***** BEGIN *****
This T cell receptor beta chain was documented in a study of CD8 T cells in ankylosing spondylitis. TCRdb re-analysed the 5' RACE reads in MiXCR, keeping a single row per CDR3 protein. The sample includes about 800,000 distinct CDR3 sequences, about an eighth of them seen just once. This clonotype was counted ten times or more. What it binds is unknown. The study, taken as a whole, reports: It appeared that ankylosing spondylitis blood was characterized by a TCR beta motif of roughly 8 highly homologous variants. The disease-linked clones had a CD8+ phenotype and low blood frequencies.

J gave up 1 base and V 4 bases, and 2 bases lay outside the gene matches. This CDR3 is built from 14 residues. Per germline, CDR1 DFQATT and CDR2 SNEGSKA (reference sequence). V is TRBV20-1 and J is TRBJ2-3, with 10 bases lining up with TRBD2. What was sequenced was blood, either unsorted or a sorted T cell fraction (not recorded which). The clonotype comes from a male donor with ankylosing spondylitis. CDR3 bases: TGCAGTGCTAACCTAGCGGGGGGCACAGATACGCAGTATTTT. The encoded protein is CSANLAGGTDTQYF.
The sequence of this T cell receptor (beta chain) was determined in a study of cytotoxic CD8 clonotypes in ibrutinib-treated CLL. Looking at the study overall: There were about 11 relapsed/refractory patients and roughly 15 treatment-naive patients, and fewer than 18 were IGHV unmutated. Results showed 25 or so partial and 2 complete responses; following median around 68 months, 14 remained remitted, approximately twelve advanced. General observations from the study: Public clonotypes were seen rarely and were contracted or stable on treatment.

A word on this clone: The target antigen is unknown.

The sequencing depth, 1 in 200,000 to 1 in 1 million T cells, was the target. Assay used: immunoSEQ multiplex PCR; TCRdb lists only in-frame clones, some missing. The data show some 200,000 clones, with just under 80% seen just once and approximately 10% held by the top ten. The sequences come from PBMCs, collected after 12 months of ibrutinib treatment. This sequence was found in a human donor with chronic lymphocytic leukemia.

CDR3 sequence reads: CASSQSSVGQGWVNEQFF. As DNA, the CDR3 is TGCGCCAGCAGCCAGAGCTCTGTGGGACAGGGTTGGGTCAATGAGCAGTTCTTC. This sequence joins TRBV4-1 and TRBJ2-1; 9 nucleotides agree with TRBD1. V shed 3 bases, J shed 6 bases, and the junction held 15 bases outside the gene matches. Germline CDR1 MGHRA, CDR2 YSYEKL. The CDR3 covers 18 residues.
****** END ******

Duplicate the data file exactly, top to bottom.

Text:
This T cell receptor beta chain was documented in a study of CD8 T cells in ankylosing spondylitis. TCRdb re-analysed the 5' RACE reads in MiXCR, keeping a single row per CDR3 protein. The sample includes about 800,000 distinct CDR3 sequences, about an eighth of them seen just once. This clonotype was counted ten times or more. What it binds is unknown. The study, taken as a whole, reports: It appeared that ankylosing spondylitis blood was characterized by a TCR beta motif of roughly 8 highly homologous variants. The disease-linked clones had a CD8+ phenotype and low blood frequencies.

J gave up 1 base and V 4 bases, and 2 bases lay outside the gene matches. This CDR3 is built from 14 residues. Per germline, CDR1 DFQATT and CDR2 SNEGSKA (reference sequence). V is TRBV20-1 and J is TRBJ2-3, with 10 bases lining up with TRBD2. What was sequenced was blood, either unsorted or a sorted T cell fraction (not recorded which). The clonotype comes from a male donor with ankylosing spondylitis. CDR3 bases: TGCAGTGCTAACCTAGCGGGGGGCACAGATACGCAGTATTTT. The encoded protein is CSANLAGGTDTQYF.
The sequence of this T cell receptor (beta chain) was determined in a study of cytotoxic CD8 clonotypes in ibrutinib-treated CLL. Looking at the study overall: There were about 11 relapsed/refractory patients and roughly 15 treatment-naive patients, and fewer than 18 were IGHV unmutated. Results showed 25 or so partial and 2 complete responses; following median around 68 months, 14 remained remitted, approximately twelve advanced. General observations from the study: Public clonotypes were seen rarely and were contracted or stable on treatment.

A word on this clone: The target antigen is unknown.

The sequencing depth, 1 in 200,000 to 1 in 1 million T cells, was the target. Assay used: immunoSEQ multiplex PCR; TCRdb lists only in-frame clones, some missing. The data show some 200,000 clones, with just under 80% seen just once and approximately 10% held by the top ten. The sequences come from PBMCs, collected after 12 months of ibrutinib treatment. This sequence was found in a human donor with chronic lymphocytic leukemia.

CDR3 sequence reads: CASSQSSVGQGWVNEQFF. As DNA, the CDR3 is TGCGCCAGCAGCCAGAGCTCTGTGGGACAGGGTTGGGTCAATGAGCAGTTCTTC. This sequence joins TRBV4-1 and TRBJ2-1; 9 nucleotides agree with TRBD1. V shed 3 bases, J shed 6 bases, and the junction held 15 bases outside the gene matches. Germline CDR1 MGHRA, CDR2 YSYEKL. The CDR3 covers 18 residues.